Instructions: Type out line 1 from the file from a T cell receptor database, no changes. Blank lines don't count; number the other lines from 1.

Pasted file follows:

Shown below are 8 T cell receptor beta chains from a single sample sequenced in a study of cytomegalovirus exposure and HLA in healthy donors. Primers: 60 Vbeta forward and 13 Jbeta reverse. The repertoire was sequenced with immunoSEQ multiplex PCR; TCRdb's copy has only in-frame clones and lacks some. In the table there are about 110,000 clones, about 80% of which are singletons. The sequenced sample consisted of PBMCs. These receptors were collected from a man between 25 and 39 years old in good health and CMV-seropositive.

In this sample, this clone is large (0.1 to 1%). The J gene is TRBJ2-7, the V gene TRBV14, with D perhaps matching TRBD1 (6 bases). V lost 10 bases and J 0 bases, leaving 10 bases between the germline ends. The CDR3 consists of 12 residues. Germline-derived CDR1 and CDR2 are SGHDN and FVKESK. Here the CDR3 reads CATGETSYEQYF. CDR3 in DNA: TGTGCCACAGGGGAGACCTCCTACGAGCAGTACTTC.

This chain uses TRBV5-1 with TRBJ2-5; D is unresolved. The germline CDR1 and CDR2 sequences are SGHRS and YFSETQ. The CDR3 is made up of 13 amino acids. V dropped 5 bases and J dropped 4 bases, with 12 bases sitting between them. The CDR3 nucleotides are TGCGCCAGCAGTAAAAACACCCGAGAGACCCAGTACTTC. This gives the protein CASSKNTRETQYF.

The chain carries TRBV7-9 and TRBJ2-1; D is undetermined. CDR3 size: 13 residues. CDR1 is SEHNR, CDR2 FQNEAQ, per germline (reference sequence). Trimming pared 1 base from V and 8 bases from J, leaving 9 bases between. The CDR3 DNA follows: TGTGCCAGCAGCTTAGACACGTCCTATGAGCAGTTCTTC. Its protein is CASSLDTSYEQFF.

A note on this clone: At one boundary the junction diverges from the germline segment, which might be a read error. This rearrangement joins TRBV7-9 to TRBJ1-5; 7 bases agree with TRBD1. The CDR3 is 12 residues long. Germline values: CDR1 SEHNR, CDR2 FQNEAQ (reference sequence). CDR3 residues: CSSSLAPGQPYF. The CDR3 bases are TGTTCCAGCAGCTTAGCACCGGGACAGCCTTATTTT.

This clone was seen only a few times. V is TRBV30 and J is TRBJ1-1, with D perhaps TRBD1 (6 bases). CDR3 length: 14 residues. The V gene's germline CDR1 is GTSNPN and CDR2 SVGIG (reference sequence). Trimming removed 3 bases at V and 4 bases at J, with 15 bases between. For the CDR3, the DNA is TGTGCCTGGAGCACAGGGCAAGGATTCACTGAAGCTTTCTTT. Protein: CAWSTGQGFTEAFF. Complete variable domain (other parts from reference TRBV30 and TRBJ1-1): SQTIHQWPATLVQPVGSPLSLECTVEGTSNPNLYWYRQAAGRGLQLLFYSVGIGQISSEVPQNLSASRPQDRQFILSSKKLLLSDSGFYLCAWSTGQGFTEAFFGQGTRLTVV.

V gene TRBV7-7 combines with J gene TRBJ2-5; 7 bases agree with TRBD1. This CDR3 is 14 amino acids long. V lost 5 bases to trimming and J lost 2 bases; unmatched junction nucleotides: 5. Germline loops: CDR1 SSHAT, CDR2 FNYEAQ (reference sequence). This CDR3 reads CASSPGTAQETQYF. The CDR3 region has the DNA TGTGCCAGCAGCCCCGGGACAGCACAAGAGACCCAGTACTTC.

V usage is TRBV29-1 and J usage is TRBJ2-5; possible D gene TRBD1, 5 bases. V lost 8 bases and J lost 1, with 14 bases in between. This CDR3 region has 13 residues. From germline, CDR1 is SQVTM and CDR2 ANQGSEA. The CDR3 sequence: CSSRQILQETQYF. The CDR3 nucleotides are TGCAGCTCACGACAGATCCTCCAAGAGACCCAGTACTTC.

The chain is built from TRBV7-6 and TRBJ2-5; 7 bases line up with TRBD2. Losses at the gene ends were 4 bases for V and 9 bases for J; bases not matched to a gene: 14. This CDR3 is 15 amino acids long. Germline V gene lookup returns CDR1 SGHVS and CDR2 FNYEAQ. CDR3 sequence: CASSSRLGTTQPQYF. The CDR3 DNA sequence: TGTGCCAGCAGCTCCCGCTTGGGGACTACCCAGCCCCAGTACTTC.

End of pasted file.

Shown below are 8 T cell receptor beta chains from a single sample sequenced in a study of cytomegalovirus exposure and HLA in healthy donors. Primers: 60 Vbeta forward and 13 Jbeta reverse. The repertoire was sequenced with immunoSEQ multiplex PCR; TCRdb's copy has only in-frame clones and lacks some. In the table there are about 110,000 clones, about 80% of which are singletons. The sequenced sample consisted of PBMCs. These receptors were collected from a man between 25 and 39 years old in good health and CMV-seropositive.